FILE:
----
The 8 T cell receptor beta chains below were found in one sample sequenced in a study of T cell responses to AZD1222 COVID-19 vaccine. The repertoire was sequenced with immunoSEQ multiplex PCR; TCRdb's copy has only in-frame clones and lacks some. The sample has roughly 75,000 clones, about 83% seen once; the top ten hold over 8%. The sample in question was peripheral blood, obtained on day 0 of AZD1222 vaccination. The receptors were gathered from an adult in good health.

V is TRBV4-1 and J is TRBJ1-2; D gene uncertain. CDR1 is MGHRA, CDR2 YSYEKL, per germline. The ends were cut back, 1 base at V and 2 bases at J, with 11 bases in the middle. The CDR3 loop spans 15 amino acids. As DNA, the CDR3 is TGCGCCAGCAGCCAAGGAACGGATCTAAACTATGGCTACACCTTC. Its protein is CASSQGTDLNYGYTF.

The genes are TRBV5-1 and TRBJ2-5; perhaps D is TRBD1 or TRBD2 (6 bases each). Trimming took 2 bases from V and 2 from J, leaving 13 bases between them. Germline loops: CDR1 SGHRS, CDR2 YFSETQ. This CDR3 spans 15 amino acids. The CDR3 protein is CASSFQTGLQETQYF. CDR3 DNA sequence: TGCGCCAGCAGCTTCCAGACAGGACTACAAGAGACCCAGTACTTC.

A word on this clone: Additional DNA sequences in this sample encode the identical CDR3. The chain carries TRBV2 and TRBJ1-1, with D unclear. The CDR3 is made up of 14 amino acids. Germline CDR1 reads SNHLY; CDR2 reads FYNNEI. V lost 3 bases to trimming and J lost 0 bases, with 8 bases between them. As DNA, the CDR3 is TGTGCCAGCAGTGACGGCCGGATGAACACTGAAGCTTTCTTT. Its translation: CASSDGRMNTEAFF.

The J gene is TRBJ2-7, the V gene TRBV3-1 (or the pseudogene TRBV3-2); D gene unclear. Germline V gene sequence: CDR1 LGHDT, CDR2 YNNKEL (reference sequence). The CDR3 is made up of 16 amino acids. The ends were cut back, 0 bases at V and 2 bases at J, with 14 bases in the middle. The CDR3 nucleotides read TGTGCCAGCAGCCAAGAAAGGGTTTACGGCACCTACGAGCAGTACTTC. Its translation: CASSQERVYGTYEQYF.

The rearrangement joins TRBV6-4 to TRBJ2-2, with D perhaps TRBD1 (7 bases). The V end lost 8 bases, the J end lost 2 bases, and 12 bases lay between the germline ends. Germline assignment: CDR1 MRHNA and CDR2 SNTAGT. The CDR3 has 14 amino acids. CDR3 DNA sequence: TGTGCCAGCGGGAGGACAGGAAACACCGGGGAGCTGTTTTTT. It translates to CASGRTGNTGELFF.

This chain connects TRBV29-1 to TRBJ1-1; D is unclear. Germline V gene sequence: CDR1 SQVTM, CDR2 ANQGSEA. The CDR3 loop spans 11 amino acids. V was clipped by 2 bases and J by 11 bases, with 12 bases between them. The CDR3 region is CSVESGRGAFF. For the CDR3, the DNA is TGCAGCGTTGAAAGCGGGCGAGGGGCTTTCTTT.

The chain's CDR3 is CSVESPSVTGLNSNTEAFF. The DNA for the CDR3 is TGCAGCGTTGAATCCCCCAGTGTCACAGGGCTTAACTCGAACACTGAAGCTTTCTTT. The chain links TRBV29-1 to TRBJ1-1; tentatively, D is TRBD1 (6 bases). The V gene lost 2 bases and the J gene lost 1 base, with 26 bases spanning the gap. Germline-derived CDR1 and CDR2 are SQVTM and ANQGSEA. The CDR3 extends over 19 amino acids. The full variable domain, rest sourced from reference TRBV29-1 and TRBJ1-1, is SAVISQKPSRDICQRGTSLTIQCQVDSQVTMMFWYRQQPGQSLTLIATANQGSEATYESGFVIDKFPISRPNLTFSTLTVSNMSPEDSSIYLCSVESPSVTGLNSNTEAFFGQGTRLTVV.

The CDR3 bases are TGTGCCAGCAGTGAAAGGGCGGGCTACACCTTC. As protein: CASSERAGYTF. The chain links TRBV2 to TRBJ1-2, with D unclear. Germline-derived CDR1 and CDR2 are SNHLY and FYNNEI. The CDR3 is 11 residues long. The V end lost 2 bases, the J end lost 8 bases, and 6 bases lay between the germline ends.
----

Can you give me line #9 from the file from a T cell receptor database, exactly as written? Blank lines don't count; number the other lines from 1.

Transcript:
The CDR3 bases are TGTGCCAGCAGTGAAAGGGCGGGCTACACCTTC. As protein: CASSERAGYTF. The chain links TRBV2 to TRBJ1-2, with D unclear. Germline-derived CDR1 and CDR2 are SNHLY and FYNNEI. The CDR3 is 11 residues long. The V end lost 2 bases, the J end lost 8 bases, and 6 bases lay between the germline ends.